Which line stood out from all the others in the book?  “Hope has to survive. Like a dormant plant waiting for the right moment to seize the day…”  

General Summary for Context:  Dreamer is the story of Ivan Rudenko, a young Ukrainian boy, who is forced to flee his native land with his family at the onset of World War II. He watches as the German army occupies his town and slaughters his Jewish friends and neighbors. Although Ivan’s family sympathizes with the plight of the Jews and does their best to aid those wishing to escape, it soon becomes clear that the family can no longer remain in Galicia. When the train carrying them to the German work camps is destroyed by allied bombers, they flee into the forest seeking refuge wherever they can. Their survival is aided by the strength of their family and new unlikely friends they encounter along the way. They eventually arrive in Regensburg, Germany where they are granted refuge in exchange for their work in support of the German war effort. Nevertheless, they continue to hope and dream of an allied victory that will allow them the freedom to live and worship according to their Ukrainian culture and beliefs. However, the end of the war only brings new hurdles to overcome in their quest for freedom.  

Concise Review: Heartfelt and quietly moving, this memoir-like work of fiction uses the voice of a young Ukrainian boy, named Ivan Rudenko, to paint a portrait of the struggles, triumphs, and tragedies of a world at war. Told through the innocent eyes of a young boy, the story creates many tender and poignant moments as readers become involved in the plight of this family from the very onset. We feel a tender connection to Ivan as he tries to understand the actions and motivations of the adults who control his life. Shielded by his parents’ love and faith that God will protect them, Ivan does not always understand what he is witnessing. Like most boys his age, he longs for carefree days and dreams of a future when he will achieve the greatness that he believes is his destiny. That connection between reader and narrative continues as the family bonds together to survive the difficult and dangerous journey toward freedom.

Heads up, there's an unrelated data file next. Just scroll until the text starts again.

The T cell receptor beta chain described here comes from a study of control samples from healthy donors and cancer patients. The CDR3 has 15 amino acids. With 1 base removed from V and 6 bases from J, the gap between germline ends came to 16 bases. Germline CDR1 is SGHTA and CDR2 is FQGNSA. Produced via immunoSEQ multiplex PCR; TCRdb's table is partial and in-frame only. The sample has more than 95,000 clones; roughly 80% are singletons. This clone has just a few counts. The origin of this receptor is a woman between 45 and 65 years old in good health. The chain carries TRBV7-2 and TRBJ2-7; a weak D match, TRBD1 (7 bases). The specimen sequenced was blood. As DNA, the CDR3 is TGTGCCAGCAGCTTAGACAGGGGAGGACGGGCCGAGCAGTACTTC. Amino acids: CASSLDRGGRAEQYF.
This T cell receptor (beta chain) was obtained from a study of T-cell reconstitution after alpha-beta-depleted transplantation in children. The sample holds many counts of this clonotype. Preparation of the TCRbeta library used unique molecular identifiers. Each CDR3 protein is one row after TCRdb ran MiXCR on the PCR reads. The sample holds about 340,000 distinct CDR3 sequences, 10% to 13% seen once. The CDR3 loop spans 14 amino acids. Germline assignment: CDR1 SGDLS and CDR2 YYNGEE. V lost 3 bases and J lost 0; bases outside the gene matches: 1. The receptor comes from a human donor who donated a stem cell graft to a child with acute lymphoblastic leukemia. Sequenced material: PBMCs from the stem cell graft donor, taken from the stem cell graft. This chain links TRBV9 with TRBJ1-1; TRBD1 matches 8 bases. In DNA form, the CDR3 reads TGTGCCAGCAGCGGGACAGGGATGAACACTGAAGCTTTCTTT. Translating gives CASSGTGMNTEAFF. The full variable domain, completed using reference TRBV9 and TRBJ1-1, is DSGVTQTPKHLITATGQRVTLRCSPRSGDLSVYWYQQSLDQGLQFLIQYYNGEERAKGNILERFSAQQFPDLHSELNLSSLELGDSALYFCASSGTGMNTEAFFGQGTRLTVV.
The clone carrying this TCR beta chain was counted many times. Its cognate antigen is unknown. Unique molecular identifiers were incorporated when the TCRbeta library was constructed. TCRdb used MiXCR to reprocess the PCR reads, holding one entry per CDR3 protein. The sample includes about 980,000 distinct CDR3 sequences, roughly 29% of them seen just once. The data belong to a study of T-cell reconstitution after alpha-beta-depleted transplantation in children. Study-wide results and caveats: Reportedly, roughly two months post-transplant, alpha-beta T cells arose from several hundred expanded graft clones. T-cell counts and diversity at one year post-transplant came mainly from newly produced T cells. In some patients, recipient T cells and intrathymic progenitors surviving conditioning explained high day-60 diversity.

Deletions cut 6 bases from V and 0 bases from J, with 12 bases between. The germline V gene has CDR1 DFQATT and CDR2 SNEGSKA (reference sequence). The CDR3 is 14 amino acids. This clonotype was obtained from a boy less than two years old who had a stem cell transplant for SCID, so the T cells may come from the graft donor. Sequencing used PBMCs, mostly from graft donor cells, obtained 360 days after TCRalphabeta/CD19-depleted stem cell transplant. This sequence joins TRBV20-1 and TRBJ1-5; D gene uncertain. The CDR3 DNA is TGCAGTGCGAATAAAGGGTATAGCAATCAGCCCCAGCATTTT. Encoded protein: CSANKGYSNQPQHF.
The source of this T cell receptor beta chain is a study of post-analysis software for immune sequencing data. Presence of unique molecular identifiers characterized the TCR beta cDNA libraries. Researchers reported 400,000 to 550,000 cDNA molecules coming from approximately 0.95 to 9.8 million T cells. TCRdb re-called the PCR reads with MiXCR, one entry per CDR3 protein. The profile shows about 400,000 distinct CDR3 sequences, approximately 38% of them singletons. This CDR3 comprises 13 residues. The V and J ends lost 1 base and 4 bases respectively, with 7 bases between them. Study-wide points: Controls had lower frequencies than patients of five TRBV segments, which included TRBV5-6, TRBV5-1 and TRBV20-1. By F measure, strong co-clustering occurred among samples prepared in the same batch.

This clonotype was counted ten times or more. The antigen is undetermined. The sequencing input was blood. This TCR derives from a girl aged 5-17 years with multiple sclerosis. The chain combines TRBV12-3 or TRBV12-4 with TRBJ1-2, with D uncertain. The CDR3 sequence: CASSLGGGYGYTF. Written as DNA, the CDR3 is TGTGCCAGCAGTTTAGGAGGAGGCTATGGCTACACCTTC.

Elisabeth Zguta uses a fast-flowing narrative more than dialog to reveal the horrors of war and shed light on a dark time in history when it was easy for governments to lie to its citizens and covert policies were the norm. Spanning a time period between 1939 and 1949, the story highlights the suffering of Ukrainians after centuries of occupation, annexation and being regarded as inferiors. However, the spirit of the Ukrainian people is exemplified in the characters’ optimism, tolerance, and loyalty against incredible odds. Ivan and his family do not spend time despairing over the past. They never give up hope of a brighter future.

General thoughts on the Novel: 

The book creates a cinematic view of the war through the eyes of a child. Reading this novel is tantamount to watching a film, providing us not only with a portrait of the family, but also a view of the war we may not have considered before. All this makes for a fabulous and memorable read.